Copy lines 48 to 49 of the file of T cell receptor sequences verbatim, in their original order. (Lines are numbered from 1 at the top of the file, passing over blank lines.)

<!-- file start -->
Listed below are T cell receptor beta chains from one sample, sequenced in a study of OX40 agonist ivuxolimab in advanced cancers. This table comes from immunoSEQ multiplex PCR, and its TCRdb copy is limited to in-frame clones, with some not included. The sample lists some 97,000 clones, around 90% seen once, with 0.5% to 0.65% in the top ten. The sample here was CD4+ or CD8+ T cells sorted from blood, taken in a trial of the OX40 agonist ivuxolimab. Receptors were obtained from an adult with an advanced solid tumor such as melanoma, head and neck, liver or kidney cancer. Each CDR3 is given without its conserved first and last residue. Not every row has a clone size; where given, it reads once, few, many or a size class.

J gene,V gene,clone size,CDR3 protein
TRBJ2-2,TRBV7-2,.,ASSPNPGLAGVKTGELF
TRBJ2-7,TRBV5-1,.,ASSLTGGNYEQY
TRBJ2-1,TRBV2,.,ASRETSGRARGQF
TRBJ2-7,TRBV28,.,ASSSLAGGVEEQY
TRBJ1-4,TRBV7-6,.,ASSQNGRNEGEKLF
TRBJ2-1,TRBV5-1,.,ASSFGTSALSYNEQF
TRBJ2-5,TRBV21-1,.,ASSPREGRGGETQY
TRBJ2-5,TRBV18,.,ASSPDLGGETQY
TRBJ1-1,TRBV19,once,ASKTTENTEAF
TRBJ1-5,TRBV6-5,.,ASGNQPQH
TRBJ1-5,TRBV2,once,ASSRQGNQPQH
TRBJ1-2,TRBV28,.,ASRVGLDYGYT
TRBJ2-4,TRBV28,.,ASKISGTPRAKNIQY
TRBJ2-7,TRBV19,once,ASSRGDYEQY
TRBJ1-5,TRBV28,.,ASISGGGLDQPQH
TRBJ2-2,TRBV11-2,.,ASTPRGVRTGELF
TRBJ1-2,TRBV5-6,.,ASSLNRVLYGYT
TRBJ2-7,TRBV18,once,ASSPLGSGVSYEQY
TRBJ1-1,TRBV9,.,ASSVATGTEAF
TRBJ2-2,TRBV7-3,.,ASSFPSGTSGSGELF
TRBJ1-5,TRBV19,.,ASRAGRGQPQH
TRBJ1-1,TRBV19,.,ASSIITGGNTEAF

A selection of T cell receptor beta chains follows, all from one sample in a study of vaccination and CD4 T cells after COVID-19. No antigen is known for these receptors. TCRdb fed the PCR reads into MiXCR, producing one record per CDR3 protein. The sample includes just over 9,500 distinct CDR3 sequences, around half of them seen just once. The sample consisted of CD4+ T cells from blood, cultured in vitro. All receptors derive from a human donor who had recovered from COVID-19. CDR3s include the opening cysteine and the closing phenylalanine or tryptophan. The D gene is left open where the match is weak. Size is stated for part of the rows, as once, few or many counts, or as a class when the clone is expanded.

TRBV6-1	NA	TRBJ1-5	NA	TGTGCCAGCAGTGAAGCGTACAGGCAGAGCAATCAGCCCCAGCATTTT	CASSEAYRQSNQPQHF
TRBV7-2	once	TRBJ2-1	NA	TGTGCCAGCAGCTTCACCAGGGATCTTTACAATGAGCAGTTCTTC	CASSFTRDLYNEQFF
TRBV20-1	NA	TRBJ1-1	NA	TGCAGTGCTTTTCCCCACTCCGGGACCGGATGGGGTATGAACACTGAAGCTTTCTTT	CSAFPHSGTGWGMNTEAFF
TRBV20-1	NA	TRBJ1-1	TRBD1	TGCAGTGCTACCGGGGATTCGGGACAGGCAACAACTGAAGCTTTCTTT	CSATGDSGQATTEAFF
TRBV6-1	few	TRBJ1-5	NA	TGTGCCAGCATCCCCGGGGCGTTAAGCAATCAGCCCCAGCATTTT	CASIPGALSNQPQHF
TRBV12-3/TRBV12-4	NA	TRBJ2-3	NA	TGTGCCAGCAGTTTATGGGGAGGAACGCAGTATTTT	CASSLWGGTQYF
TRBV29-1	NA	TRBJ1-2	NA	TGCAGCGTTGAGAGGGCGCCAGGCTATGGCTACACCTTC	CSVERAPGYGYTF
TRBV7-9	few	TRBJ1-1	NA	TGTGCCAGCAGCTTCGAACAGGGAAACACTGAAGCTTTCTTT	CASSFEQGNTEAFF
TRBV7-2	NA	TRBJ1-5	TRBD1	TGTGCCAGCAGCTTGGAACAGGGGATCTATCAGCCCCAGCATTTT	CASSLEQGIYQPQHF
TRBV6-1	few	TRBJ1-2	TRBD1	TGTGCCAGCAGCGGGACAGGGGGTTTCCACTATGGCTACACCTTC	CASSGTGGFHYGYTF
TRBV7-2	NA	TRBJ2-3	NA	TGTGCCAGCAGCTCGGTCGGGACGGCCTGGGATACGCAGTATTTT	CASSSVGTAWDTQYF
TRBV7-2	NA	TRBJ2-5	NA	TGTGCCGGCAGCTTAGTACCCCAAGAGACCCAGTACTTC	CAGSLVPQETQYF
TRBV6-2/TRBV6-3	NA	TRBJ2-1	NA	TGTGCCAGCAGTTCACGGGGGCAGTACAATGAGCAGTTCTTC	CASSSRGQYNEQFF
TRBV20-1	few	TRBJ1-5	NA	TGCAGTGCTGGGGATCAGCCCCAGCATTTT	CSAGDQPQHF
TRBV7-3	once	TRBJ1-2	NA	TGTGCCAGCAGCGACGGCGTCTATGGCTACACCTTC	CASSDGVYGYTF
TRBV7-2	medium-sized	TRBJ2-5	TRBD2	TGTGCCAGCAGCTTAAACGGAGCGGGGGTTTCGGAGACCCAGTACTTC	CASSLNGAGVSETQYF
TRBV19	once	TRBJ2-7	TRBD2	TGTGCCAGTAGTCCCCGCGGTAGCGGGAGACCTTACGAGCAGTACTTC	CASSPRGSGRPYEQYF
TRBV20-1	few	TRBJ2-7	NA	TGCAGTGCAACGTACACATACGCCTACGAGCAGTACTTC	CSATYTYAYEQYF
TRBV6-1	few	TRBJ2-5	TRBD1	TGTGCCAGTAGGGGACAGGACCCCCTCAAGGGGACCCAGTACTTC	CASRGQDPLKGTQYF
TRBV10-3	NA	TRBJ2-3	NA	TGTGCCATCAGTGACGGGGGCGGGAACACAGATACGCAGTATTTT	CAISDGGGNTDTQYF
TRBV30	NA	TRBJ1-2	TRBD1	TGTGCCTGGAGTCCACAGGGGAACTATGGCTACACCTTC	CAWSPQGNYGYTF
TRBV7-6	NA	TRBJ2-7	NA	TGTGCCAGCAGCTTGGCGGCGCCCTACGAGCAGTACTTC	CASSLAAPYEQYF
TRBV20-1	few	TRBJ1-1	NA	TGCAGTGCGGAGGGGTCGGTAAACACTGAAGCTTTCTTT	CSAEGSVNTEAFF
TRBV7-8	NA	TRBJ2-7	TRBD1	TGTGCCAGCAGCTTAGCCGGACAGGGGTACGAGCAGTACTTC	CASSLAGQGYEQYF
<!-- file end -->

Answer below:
TRBV20-1	few	TRBJ1-1	NA	TGCAGTGCGGAGGGGTCGGTAAACACTGAAGCTTTCTTT	CSAEGSVNTEAFF
TRBV7-8	NA	TRBJ2-7	TRBD1	TGTGCCAGCAGCTTAGCCGGACAGGGGTACGAGCAGTACTTC	CASSLAGQGYEQYF